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My towers also play down to 39hz and while I have a sub that plays down to 9hz I rarely use it when listening to 2 channel music or even concert DVD's.

But my room is not huge and I sit about 12 feet away from the speakers.

I listen in direct so no tone controls or EQ in the signal path.
 

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Discussion Starter #12
Maybe add an equalizer to your setup if you don't like what the bass/treble alone do. Or find 2ch electronics that incorporate an equal loudness contour if that's what you really want. Why did you choose the NAD piece?
Do they still sell equalizers? Haven't seen one in ages.
 

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Do they still sell equalizers? Haven't seen one in ages.

Yes you can still buy new equalizers. I would bet that the problem the OP is having is more with the room acoustics than with the equipment. Moving the speakers / furniture around will probably correct most of what he is experiencing. Room acoustics can be a real ***** figuring out sometimes. Hard floors, bare walls, windows, odd shaped rooms and even ceiling height can all raise hell on the acoustics making it a difficult problem to solve. Before spending money on more equipment I would work with what the OP has to see what he can fix with tweaks to his listening room.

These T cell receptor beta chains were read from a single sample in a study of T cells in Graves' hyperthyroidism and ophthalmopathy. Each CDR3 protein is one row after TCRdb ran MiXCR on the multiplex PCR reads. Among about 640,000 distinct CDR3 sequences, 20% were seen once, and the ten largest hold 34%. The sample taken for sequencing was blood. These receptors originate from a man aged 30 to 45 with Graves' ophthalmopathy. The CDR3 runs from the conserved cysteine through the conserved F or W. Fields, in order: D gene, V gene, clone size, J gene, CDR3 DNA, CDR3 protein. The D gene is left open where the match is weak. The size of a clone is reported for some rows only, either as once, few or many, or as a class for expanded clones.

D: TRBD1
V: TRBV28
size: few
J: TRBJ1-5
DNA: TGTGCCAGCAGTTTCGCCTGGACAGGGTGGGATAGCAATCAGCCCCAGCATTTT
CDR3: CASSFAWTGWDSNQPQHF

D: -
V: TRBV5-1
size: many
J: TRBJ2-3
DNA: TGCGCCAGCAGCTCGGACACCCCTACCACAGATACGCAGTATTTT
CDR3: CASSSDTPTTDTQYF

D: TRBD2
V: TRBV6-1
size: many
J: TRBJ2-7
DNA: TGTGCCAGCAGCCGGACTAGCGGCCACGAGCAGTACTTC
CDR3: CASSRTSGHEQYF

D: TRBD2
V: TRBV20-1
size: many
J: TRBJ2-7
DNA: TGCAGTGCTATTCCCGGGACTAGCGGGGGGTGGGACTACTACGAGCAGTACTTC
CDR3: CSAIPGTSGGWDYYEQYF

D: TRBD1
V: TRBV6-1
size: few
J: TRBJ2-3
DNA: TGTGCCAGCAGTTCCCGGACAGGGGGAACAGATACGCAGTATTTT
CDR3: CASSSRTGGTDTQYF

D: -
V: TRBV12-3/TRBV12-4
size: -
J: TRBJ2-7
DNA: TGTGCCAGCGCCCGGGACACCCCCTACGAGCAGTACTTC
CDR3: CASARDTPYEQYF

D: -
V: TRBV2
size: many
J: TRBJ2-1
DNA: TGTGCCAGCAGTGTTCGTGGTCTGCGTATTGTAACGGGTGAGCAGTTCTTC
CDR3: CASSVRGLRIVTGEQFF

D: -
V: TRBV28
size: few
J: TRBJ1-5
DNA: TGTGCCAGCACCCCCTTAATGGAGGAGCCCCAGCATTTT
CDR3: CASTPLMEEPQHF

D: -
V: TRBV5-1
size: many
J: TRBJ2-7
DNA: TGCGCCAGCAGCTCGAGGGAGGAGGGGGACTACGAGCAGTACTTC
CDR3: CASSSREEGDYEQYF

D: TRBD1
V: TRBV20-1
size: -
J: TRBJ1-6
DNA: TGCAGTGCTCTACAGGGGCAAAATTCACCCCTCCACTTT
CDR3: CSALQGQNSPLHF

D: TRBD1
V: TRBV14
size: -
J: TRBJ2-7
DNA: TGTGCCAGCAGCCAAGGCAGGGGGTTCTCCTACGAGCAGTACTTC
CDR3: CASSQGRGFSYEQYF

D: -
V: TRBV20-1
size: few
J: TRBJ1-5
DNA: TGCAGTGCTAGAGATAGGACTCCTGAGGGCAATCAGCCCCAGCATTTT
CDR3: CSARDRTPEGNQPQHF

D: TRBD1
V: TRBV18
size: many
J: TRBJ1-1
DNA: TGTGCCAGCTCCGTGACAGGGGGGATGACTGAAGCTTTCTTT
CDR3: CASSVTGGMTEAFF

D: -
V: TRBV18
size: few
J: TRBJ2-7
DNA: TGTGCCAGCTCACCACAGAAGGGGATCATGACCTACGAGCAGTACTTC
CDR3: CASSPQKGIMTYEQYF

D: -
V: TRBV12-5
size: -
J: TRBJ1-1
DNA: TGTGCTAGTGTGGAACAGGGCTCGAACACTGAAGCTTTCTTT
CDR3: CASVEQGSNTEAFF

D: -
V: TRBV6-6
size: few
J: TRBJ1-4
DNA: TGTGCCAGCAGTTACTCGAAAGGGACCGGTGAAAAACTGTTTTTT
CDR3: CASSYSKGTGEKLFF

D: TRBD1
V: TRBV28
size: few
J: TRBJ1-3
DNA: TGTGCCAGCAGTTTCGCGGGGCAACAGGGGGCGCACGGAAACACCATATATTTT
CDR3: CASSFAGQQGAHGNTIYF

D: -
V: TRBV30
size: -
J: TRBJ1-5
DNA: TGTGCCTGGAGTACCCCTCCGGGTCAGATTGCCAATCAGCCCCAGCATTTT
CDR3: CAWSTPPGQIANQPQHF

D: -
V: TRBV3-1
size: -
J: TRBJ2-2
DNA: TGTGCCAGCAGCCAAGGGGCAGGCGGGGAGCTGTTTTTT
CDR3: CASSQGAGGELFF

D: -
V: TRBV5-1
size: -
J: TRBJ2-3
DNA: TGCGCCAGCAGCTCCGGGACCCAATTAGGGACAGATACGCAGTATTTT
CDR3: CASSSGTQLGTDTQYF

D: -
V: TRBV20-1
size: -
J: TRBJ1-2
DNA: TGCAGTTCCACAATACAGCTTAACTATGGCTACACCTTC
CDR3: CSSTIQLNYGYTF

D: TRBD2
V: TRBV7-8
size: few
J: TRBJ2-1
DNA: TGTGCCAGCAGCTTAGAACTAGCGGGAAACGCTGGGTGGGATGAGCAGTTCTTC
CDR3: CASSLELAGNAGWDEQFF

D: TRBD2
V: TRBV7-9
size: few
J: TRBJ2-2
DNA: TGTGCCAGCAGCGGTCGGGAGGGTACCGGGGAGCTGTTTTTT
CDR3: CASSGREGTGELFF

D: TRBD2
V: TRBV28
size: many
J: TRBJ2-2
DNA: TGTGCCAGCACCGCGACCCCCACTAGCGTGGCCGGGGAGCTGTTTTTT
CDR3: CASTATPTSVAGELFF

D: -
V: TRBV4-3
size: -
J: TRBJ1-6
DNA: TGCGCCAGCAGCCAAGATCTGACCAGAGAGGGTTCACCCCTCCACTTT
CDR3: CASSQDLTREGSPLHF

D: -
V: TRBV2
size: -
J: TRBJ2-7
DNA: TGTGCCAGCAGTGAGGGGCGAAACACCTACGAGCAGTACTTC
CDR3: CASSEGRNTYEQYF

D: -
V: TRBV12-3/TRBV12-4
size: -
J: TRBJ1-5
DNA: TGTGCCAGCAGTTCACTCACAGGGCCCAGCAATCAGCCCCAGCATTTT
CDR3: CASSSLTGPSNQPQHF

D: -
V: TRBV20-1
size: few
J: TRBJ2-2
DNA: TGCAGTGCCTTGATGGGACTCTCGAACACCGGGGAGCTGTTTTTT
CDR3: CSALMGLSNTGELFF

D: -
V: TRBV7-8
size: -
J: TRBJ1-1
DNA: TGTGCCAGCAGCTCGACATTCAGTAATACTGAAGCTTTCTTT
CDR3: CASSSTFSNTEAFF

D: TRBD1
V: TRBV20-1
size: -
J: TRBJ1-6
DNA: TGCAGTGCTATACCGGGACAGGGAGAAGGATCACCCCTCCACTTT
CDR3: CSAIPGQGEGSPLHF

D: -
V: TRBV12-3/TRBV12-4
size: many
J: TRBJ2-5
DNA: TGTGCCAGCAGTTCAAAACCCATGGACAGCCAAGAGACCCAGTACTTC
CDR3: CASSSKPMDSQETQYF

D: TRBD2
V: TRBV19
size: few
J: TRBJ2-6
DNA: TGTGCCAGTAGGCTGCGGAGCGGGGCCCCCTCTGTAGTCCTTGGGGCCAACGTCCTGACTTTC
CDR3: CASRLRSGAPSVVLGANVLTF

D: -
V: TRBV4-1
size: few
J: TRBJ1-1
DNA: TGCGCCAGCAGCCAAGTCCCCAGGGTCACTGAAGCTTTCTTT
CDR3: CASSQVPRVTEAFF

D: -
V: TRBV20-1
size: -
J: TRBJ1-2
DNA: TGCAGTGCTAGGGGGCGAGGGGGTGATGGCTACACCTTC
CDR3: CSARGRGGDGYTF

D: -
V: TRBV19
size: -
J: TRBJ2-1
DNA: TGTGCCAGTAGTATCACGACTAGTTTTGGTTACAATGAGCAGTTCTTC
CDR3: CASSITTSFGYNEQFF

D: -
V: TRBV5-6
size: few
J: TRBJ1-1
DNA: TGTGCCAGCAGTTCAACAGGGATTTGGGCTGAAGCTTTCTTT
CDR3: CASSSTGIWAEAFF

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I heard the older Focal 836, and because they play so clear and effortless, they can fool you.

The first way the fooled me was in how effortless they played. I didn't think they were that loud until I tried to talk to the sales person and realized I had to shout to make myself heard.

The second way they fooled me is the absolute clarity of the bass. When I initially listened with my with my ears, I was disappointed in the bass. Then my focus shifted to my body, and I realized I could feel the bass physically slamming into me.

The bass specs aren't great, but they traded that bit of bass for greater clarity in the Mids and Highs.

Frequency response (+/- 3dB): 39Hz - 28kHz
Low frequency point (- 6 dB): 32Hz

That's actually pretty good. Sure there are many speakers that go lower, but to have the clarity of the Focal, they are going to cost a pretty penny.